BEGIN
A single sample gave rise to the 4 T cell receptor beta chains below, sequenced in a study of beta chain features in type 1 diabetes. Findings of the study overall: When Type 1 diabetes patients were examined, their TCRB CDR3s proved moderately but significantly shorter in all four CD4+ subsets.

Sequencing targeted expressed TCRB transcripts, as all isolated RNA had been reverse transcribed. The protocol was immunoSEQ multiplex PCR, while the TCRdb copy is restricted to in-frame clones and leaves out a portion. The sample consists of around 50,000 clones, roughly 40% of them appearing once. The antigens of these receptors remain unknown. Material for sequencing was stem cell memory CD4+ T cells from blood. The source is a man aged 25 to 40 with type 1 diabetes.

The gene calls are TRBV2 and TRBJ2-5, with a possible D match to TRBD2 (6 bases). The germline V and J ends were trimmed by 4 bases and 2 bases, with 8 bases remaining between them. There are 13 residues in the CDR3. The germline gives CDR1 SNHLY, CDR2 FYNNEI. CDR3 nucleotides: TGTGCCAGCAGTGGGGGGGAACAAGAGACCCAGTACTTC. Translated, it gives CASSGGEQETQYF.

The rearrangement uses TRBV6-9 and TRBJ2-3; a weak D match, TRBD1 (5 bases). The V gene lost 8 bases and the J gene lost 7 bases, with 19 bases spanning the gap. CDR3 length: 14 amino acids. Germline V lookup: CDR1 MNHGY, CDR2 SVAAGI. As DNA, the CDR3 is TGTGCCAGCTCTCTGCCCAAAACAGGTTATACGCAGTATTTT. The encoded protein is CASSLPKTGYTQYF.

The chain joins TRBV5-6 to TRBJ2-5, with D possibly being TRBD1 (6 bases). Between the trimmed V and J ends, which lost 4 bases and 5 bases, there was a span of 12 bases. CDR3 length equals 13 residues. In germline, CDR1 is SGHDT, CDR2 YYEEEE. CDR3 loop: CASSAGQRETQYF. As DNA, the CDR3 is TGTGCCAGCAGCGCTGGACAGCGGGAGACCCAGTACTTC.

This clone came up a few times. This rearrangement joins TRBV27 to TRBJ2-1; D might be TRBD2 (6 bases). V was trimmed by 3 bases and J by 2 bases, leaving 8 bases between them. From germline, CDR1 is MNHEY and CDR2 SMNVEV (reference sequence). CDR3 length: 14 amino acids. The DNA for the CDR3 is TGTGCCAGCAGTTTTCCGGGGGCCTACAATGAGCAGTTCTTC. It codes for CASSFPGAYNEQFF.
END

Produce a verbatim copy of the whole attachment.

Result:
A single sample gave rise to the 4 T cell receptor beta chains below, sequenced in a study of beta chain features in type 1 diabetes. Findings of the study overall: When Type 1 diabetes patients were examined, their TCRB CDR3s proved moderately but significantly shorter in all four CD4+ subsets.

Sequencing targeted expressed TCRB transcripts, as all isolated RNA had been reverse transcribed. The protocol was immunoSEQ multiplex PCR, while the TCRdb copy is restricted to in-frame clones and leaves out a portion. The sample consists of around 50,000 clones, roughly 40% of them appearing once. The antigens of these receptors remain unknown. Material for sequencing was stem cell memory CD4+ T cells from blood. The source is a man aged 25 to 40 with type 1 diabetes.

The gene calls are TRBV2 and TRBJ2-5, with a possible D match to TRBD2 (6 bases). The germline V and J ends were trimmed by 4 bases and 2 bases, with 8 bases remaining between them. There are 13 residues in the CDR3. The germline gives CDR1 SNHLY, CDR2 FYNNEI. CDR3 nucleotides: TGTGCCAGCAGTGGGGGGGAACAAGAGACCCAGTACTTC. Translated, it gives CASSGGEQETQYF.

The rearrangement uses TRBV6-9 and TRBJ2-3; a weak D match, TRBD1 (5 bases). The V gene lost 8 bases and the J gene lost 7 bases, with 19 bases spanning the gap. CDR3 length: 14 amino acids. Germline V lookup: CDR1 MNHGY, CDR2 SVAAGI. As DNA, the CDR3 is TGTGCCAGCTCTCTGCCCAAAACAGGTTATACGCAGTATTTT. The encoded protein is CASSLPKTGYTQYF.

The chain joins TRBV5-6 to TRBJ2-5, with D possibly being TRBD1 (6 bases). Between the trimmed V and J ends, which lost 4 bases and 5 bases, there was a span of 12 bases. CDR3 length equals 13 residues. In germline, CDR1 is SGHDT, CDR2 YYEEEE. CDR3 loop: CASSAGQRETQYF. As DNA, the CDR3 is TGTGCCAGCAGCGCTGGACAGCGGGAGACCCAGTACTTC.

This clone came up a few times. This rearrangement joins TRBV27 to TRBJ2-1; D might be TRBD2 (6 bases). V was trimmed by 3 bases and J by 2 bases, leaving 8 bases between them. From germline, CDR1 is MNHEY and CDR2 SMNVEV (reference sequence). CDR3 length: 14 amino acids. The DNA for the CDR3 is TGTGCCAGCAGTTTTCCGGGGGCCTACAATGAGCAGTTCTTC. It codes for CASSFPGAYNEQFF.